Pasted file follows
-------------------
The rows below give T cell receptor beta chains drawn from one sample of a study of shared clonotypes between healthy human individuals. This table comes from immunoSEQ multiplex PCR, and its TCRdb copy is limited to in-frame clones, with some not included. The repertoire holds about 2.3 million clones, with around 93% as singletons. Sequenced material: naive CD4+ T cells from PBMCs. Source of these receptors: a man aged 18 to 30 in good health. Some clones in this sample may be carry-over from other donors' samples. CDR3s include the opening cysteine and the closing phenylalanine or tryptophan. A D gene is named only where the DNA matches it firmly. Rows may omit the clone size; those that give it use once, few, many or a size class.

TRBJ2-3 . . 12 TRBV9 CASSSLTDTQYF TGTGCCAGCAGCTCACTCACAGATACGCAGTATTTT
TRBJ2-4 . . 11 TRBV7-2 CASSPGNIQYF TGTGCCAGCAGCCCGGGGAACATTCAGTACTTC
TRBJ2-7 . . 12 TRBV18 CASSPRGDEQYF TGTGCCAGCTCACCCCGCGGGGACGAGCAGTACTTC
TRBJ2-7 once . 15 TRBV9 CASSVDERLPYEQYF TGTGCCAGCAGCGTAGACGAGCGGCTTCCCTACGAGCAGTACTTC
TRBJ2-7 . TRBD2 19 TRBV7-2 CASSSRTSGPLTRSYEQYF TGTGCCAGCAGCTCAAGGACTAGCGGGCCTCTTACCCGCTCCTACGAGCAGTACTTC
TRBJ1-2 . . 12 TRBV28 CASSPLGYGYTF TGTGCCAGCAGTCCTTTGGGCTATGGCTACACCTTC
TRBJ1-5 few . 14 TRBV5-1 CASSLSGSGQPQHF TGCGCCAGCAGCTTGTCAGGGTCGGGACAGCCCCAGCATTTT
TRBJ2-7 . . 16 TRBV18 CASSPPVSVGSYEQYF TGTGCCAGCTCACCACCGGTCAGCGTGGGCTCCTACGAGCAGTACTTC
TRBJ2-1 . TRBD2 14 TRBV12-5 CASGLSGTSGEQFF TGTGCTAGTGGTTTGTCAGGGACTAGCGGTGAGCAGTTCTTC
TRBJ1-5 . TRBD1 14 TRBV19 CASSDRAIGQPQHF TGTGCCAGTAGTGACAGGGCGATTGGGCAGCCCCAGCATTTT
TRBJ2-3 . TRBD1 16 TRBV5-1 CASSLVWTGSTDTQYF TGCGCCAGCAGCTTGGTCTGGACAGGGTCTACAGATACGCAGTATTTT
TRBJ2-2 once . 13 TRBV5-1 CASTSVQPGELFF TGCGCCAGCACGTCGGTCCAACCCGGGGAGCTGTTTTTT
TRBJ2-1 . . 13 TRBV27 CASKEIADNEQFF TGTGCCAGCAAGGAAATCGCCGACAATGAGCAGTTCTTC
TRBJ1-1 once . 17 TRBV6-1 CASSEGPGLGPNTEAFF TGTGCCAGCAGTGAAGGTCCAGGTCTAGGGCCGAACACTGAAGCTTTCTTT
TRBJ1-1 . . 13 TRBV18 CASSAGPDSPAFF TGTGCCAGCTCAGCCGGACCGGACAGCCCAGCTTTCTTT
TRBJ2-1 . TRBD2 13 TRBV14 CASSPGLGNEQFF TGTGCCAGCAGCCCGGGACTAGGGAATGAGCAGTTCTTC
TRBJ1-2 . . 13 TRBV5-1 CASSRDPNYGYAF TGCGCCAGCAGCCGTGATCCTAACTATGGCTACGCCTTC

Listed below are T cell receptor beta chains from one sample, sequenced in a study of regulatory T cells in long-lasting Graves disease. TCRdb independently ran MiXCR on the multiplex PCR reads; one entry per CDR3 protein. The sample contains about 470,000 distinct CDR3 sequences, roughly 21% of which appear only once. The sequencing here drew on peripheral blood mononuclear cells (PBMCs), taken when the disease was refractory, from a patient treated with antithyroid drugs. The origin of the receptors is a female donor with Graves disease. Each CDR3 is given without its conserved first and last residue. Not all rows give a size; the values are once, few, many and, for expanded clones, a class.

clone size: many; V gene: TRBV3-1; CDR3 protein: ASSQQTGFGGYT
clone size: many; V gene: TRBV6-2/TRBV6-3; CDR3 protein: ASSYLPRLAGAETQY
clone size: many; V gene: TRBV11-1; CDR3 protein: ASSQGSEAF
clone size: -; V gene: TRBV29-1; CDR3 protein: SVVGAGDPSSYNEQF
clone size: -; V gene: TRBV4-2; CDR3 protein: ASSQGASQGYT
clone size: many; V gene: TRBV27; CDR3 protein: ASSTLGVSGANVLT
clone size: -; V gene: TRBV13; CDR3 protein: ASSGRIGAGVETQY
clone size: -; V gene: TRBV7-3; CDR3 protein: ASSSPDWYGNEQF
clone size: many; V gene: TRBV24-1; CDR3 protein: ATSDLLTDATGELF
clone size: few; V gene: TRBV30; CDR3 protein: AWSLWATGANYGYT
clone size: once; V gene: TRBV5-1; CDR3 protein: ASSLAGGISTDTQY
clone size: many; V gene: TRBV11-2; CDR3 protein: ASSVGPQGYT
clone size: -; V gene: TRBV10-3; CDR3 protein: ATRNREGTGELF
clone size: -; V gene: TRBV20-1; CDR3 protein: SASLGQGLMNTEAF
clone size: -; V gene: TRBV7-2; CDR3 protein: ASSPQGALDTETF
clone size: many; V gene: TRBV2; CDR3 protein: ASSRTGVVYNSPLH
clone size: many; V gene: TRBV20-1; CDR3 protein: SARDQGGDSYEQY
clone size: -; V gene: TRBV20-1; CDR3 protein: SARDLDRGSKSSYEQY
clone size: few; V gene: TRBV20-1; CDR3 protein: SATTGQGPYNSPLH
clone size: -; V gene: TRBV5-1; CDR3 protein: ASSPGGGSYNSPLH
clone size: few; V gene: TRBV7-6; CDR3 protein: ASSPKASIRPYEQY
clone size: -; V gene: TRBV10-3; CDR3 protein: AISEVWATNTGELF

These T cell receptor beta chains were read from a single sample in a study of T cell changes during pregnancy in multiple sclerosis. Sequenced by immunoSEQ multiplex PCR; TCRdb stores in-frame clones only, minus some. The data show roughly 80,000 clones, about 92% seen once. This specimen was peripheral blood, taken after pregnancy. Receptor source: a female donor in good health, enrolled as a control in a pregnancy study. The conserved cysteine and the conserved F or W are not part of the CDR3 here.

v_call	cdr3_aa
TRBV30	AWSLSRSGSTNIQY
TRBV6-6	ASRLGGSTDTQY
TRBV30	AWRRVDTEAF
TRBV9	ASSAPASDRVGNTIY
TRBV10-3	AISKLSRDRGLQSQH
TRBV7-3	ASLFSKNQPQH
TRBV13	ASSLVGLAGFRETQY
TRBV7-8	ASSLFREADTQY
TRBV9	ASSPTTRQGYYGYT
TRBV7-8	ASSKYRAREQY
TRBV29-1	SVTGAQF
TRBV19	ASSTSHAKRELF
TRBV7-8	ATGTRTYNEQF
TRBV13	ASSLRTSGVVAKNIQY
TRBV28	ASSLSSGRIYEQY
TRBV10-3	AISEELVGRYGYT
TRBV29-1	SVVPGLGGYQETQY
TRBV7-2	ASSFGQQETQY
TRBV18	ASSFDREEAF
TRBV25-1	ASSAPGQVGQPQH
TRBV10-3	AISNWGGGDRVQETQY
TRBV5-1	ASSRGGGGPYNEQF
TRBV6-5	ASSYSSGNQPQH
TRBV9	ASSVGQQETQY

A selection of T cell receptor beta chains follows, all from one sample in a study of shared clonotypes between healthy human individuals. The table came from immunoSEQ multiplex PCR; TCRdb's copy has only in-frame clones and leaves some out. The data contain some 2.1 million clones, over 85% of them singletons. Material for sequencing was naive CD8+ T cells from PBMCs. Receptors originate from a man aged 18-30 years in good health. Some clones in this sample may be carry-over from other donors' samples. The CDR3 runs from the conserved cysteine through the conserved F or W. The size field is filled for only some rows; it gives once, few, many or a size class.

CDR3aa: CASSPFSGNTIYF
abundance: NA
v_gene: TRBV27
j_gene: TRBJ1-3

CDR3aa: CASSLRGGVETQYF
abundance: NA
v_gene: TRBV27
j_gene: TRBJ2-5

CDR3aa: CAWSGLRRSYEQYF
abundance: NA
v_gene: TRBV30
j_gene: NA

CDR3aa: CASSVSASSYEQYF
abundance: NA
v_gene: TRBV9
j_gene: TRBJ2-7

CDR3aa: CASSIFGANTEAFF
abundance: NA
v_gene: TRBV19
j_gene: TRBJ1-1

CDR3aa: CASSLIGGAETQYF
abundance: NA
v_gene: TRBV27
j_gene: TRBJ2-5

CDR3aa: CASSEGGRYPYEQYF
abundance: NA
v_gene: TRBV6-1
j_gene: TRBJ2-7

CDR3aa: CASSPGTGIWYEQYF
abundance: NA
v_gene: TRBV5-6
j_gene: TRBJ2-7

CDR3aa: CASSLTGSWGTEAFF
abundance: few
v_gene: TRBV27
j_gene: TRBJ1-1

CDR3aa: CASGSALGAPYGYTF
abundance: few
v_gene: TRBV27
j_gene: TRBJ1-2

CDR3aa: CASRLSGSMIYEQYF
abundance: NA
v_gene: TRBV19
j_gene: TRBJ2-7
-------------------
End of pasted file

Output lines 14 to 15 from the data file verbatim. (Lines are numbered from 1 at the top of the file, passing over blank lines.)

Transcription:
TRBJ2-1 . . 13 TRBV27 CASKEIADNEQFF TGTGCCAGCAAGGAAATCGCCGACAATGAGCAGTTCTTC
TRBJ1-1 once . 17 TRBV6-1 CASSEGPGLGPNTEAFF TGTGCCAGCAGTGAAGGTCCAGGTCTAGGGCCGAACACTGAAGCTTTCTTT